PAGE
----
"No one will nod off during this grand tour of sorcerers, necromancers, secret societies, and people who mess with brains and the black market in body parts…. Swain has a juicy cast of contenders responsible for such activities, and he presents them with point-by-point progress, leaving the facts to wow readers but providing both moody and electric atmosphere." —Kirkus Reviews

Kirkus Reviews
"This is not a book about fictional zombies. This is a book about what happens to the zombie when it crawls off the page and out of the screen and into our world," writes SciencePunk founder Swain at the beginning of this thoughtful, colorful, slow poke through the world of zombiedom. The slow pacing works both for and against the stories, alternately bringing a good and ominous feel and then letting things drift a bit. But no one will nod off during this grand tour of sorcerers, necromancers, secret societies, and people who mess with brains and the black market in body parts. By zombies, Swain is not specifically referring to the characters who traipse around in tattered clothing with their hands raised in front of them. Rather, he wonders about those of us with the glazed, undead look, sometimes doing others' bidding in a violent manner, or especially, those who have been reanimated--brought back from the dead. To that end, Swain has a juicy cast of contenders responsible for such activities, and he presents them with point-by-point progress, leaving the facts to wow readers but providing both moody and electric atmosphere. The author explores the effects of keeping organisms--like humans--organically functioning after death (as eminent biologist J.B.S. Haldane said, "technique is everything"); the autojerker, which was more successful at delivering oxygenated blood than the teeter-totter, a seesaw device that tried to rock circulation back into action. Certainly, the unknowns are many, but the degree of scientific research into zombies will leave you agog--zombielike. In this enjoyable and authoritative text, Swain will have readers wondering exactly how many zombies they brushed past today.
Library Journal
Swain (founder, SciencePunk blog) reviews the science behind historical attempts at creating zombies, i.e., reanimated persons and other animals, as well as such variants on the theme as mind control of people. From reviewing 19th-century stories of zombies in the Caribbean to 20th-century experiments at resuscitation of humans and dogs, Swain looks at our fascination with seeking to bring the dead to life. He also examines various forms of mind control from mind-dulling drugs and hypnotism to the evolution of what we now call lobotomies. He points out actual creatures capable of inducing zombielike effects on their prey, including parasitic wasps and rabid animals. VERDICT Owing to the seemingly ever-increasing interest in the zombie as a creature of popular culture, Swain's accessible book will appeal to a wide audience. However, it does not present the foundations of science behind these subjects, except occasionally, making this more of a general-interest work than a history of science. Some readers may find sections, such as on the reanimation of dog heads, disturbing. Recommended for general readers interested in fringe science and the notion of zombies.—Eric D. Albright, Tufts Univ. Lib., Boston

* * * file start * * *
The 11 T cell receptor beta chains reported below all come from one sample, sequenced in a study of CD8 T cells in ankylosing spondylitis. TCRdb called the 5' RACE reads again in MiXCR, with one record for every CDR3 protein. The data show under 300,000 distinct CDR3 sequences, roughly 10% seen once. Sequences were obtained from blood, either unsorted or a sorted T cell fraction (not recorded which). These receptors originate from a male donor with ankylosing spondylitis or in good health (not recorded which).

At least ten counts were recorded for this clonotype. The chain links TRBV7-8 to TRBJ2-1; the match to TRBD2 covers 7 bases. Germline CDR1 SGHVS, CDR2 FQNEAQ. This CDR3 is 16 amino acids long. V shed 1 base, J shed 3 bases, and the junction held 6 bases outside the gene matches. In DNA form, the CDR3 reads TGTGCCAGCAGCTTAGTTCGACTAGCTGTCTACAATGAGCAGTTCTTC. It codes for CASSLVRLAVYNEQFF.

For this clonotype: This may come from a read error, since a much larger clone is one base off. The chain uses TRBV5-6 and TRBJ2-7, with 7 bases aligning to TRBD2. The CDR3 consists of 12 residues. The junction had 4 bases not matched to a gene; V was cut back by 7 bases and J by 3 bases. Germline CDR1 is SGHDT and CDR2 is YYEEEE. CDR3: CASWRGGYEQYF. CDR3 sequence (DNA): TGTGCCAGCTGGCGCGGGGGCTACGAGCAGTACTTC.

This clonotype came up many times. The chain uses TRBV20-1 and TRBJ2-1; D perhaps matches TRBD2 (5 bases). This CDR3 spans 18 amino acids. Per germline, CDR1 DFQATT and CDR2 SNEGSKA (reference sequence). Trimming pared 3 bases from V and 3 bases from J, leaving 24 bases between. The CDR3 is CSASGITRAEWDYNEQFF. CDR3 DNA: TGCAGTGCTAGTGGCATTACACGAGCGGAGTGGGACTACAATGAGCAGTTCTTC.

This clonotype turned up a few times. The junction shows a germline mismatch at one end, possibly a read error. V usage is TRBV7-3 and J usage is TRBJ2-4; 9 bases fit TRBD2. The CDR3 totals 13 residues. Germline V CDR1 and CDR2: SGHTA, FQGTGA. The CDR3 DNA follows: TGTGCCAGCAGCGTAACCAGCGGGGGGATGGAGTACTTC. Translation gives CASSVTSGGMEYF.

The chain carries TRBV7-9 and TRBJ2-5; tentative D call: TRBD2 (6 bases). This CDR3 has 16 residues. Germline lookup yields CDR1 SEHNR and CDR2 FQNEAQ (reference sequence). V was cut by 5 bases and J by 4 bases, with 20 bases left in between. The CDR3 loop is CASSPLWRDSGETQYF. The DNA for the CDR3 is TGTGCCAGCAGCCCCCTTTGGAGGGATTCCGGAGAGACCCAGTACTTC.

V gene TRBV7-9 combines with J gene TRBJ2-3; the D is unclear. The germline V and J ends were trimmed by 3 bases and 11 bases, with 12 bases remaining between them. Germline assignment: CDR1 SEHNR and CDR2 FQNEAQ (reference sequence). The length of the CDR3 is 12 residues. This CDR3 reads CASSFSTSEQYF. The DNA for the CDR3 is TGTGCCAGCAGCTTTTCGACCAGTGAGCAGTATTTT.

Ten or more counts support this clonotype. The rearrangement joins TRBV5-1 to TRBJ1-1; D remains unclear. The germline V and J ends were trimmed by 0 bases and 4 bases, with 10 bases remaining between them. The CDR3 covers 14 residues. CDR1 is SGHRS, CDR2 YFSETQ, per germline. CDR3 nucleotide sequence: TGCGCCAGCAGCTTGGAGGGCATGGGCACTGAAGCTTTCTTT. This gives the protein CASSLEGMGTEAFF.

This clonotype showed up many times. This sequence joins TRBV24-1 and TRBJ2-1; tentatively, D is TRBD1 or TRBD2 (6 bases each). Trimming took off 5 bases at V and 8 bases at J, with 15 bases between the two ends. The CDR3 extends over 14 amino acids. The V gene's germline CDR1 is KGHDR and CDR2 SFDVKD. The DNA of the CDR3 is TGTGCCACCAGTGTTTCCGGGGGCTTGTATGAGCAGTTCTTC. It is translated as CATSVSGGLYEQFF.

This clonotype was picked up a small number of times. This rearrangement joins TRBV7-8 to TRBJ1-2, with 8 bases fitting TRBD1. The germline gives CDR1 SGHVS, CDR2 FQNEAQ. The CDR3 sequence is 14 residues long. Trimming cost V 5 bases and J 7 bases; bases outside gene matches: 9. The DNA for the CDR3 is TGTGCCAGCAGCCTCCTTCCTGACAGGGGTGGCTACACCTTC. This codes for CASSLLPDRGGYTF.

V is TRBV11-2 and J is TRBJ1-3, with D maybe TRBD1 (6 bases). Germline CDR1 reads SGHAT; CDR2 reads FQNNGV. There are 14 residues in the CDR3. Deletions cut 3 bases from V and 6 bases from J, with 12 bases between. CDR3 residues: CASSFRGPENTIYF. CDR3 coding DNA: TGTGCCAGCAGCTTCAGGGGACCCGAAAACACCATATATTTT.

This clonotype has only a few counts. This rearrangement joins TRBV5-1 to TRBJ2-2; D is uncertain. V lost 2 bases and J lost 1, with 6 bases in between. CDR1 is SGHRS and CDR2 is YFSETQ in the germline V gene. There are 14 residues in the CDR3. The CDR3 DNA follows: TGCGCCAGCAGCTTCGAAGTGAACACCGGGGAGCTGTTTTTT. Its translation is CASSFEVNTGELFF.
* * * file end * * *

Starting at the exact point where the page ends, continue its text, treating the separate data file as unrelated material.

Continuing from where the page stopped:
Product Details

ISBN-13:
9781851689446
Publisher:
Oneworld Publications
Publication date:
06/11/2013
Pages:
256
Sales rank:
1,171,783
Product dimensions:
5.10(w) x 7.70(h) x 0.90(d)

Meet the Author


Frank Swain is the founder of SciencePunk, the popular SEED ScienceBlogs website devoted to the fringes of science. A regular contributor to publications such as Wired and the Guardian, he has a history of climbing buildings, managing burlesque shows, and generally being a force for good — and the scientific method. Swain lives in the U.K.

Customer Reviews

Average Review:

Write a Review

and post it to your social network

     

Most Helpful Customer Reviews

See all customer reviews >

How to Make a Zombie: The Real Life (and Death) Science of Reanimation and Mind Control 1 out of 5 based on 0 ratings. 2 reviews.
Anonymous More than 1 year ago
Anonymous More than 1 year ago
&bull; Name: Frozenkit. &bull; <br> &bull; Gender: &female &bull; <br> &bull; Rank: Kit. &bull; <br> &bull; Kin: Snakekit. &bull; <br> &bull; History: Unknown. &bull; <br> &bull; Looks: Black & Ice Blue eyes. &bull; <br> &bull; Personality: Dark, Intelligent, & Trustworthy &bull; <br> &bull; <br> &bull; Name: Snakekit. &bull; <br> &bull; Gender: &female &bull; <br> &bull; Rank: Kit. &bull; <br> &bull; Kin: Frozenkit. &bull; <br> &bull; History: Unknown. &bull; <br> &bull; Looks: Black & Gray/Green/Yellow eyes. &bull; <br> &bull; Personality: Dark, Intelligent, & Trustworthy. &bull;